I have complained in numerous places [*] that the most recent “efficiency movement” in government, which started with the Gershon Review in 2004, was built on faulty concepts and analysis and that reported ‘savings were often a mirage.
[*on this blog there are about 47 posts covering the topic; when I was an expert witness and special adviser to the Treasury Select Committee i gave extensive public and private evidence to them; through advice I gave to various NAO studies; and in the media. I also critiqued some of these issues in my book 'Theories of Performance' (2010)].
So it comes as no surprise that the NAO’s report on ‘shared services’ in central government catalogues a litany of errors, poor reporting and ‘savings’ that turn out to be anything but. I simply reprint their main findings below, but read the full report is well worth while.
I would merely add that, if you think things have changed take a look at current Government claims for efficiency.
“The National Audit Office has today reported on the initiative for government departments to share back-office functions. It concludes that, despite significant cost and effort, the planned benefits of the initiative have not been achieved. By creating complex services overly tailored to individual departments, government has increased costs and reduced flexibility. There has also been a failure to develop the benchmarks necessary for measuring performance.
In 2004, the Gershon Review recommended that the Government pursue the sharing of services, including human resources, finance, procurement and payroll, to achieve cost savings. It has been up to individual departments to establish their own arrangements and, between 2004 and 2011, eight major shared service centres emerged.
The five centres examined by the NAO were expected to cost £0.9 billion to build and operate but, to date, they have cost £1.4 billion. They were also expected to have saved £159 million by the end of 2010-11. While, in one instance Government has achieved break-even in a time consistent with the private sector, its overall performance has been varied and the two centres that are still tracking benefits report a measured net cost of £255 million.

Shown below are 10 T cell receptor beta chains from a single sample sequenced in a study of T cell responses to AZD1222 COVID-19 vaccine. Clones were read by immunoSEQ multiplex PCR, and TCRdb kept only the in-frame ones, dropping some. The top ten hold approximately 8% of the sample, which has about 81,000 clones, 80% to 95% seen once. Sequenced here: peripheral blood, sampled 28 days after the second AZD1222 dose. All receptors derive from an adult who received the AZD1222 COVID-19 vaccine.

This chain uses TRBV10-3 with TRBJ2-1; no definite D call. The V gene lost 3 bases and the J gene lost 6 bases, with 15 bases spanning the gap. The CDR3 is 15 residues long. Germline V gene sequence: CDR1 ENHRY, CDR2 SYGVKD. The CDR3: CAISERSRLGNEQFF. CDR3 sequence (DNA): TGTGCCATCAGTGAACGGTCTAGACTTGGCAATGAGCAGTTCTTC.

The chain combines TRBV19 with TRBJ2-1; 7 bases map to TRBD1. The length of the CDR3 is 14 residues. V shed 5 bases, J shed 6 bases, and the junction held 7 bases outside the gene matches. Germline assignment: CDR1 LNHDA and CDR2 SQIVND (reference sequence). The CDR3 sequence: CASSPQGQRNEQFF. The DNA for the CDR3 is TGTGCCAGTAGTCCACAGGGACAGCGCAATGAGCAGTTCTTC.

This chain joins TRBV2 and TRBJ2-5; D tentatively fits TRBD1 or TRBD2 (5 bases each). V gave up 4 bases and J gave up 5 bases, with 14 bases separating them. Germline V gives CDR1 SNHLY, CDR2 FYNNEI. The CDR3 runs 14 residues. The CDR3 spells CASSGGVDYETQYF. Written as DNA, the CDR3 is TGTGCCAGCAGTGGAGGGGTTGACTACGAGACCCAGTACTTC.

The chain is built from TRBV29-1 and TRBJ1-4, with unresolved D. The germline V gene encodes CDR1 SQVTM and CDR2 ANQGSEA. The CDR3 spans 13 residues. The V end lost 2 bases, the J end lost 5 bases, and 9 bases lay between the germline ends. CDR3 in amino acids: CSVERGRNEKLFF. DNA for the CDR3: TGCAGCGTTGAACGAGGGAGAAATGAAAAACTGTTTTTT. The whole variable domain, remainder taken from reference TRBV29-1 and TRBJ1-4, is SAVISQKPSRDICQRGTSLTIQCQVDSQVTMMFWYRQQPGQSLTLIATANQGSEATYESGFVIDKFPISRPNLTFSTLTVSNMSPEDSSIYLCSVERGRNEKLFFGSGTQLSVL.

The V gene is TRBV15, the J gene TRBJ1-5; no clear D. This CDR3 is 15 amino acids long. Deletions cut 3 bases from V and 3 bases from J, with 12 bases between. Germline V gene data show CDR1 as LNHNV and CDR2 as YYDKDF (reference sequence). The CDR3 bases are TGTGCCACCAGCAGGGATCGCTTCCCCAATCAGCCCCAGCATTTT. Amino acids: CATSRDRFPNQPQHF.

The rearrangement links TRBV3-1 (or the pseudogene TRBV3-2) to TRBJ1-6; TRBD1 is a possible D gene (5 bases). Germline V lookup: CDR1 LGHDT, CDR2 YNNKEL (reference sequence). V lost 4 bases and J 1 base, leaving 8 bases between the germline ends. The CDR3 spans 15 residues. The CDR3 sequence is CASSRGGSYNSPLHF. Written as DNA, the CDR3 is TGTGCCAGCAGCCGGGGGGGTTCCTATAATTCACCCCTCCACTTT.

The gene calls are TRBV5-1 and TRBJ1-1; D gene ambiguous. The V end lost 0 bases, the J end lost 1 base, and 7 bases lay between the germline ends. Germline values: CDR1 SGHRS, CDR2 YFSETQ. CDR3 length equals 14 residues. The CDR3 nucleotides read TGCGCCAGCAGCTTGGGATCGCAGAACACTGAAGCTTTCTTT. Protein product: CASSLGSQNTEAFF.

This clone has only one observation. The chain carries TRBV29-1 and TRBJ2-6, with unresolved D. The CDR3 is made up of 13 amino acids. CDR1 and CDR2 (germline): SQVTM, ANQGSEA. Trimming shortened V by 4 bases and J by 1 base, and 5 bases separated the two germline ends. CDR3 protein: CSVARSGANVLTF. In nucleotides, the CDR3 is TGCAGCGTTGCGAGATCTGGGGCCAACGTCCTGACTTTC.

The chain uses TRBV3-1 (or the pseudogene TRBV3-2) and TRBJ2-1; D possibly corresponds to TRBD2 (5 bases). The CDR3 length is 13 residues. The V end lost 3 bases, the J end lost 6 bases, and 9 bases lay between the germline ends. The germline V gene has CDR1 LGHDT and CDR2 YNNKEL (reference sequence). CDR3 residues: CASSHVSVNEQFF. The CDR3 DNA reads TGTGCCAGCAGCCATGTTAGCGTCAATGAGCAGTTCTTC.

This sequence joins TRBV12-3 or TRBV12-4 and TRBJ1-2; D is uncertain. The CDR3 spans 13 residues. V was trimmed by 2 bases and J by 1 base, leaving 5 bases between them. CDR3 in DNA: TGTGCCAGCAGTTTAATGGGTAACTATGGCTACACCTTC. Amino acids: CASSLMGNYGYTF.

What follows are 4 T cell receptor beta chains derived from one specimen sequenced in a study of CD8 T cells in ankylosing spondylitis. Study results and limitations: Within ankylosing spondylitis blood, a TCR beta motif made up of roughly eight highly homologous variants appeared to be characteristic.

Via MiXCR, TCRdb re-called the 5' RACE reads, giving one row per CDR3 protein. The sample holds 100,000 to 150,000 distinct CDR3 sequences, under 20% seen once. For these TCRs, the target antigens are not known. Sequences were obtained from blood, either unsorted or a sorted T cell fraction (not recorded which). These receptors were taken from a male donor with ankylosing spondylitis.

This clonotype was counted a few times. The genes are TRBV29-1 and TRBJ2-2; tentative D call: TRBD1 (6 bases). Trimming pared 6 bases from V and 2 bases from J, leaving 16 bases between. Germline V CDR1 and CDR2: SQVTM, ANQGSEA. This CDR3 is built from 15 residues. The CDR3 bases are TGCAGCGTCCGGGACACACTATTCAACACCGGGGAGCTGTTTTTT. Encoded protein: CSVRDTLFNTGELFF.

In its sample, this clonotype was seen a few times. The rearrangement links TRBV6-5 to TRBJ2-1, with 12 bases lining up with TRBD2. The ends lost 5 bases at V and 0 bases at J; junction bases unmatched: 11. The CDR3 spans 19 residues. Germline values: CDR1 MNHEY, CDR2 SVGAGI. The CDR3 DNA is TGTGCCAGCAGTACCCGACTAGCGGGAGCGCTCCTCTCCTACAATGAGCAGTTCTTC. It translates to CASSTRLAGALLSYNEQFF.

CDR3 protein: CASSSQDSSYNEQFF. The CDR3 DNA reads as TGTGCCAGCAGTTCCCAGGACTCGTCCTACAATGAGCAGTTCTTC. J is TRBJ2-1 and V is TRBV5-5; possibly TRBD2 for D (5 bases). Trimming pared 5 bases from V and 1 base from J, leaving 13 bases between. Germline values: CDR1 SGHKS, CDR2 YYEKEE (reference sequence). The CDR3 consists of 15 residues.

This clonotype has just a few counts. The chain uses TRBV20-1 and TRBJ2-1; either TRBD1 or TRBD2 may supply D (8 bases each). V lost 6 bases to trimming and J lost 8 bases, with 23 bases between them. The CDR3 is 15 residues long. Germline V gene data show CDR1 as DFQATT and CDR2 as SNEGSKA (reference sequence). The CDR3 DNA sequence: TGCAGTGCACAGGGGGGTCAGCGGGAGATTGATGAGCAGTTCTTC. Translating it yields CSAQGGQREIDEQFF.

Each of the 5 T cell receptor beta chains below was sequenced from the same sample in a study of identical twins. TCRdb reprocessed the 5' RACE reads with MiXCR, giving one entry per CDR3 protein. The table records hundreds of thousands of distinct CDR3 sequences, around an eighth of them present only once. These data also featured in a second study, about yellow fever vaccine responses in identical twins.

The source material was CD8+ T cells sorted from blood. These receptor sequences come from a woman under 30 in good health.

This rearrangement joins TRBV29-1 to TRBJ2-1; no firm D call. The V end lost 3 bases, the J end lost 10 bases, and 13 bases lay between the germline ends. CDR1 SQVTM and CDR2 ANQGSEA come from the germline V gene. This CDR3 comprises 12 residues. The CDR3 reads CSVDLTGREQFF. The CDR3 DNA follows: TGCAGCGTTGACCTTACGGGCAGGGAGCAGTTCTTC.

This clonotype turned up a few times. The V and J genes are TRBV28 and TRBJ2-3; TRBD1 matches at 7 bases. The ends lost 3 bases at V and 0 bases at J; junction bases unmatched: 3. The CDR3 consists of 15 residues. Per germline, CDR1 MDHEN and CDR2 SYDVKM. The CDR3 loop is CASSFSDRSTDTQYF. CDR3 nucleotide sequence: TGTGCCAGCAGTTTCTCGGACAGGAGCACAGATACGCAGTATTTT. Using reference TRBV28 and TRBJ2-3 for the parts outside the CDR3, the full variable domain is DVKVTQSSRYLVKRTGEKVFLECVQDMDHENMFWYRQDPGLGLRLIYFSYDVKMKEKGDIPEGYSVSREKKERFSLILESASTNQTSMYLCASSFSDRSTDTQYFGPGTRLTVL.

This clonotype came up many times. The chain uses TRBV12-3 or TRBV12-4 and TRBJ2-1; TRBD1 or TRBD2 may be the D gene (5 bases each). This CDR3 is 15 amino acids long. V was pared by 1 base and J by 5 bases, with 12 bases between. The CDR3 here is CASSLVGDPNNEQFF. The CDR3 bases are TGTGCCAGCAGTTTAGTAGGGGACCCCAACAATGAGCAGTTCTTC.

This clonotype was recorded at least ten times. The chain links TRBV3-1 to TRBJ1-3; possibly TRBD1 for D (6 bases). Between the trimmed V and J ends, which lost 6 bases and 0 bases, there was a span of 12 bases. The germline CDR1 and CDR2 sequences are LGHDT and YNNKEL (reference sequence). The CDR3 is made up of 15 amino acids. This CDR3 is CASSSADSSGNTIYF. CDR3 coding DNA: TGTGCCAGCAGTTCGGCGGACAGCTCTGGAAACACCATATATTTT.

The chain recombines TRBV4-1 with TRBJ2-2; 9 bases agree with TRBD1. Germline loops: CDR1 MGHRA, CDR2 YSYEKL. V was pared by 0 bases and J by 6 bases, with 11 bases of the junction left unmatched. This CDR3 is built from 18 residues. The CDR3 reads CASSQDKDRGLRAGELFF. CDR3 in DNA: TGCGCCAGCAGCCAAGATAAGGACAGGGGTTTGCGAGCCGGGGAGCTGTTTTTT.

The NAO reports that the services provided are currently overly customized to meet the needs of individual departmental customers and more complex than the spending watchdog expected. The ability of the shared service centres to make efficiencies is thereby limited by the overhead of running multiple systems and processes. Most departmental customers have not acted as ‘intelligent customers’ and they will need to build in-house capability with enough business and technical understanding to manage the services and work with the centres to achieve efficiencies. Among other findings in today’s report are that the software systems used in the centres have added complexity and cost; and that, as the use of the centres has been voluntary, departments have struggled to roll-out shared services fully across all their business units and arm’s length bodies.
The absence of clear management by the Government in the past has been a factor in the historic poor progress in implementing value for money shared services. However, the Cabinet Office has now taken steps to rectify this and has recently gained approval for a new strategy and business case. The NAO considers the approach is ambitious and has challenging timescales. The Cabinet Office is actively working with departments on its implementation.”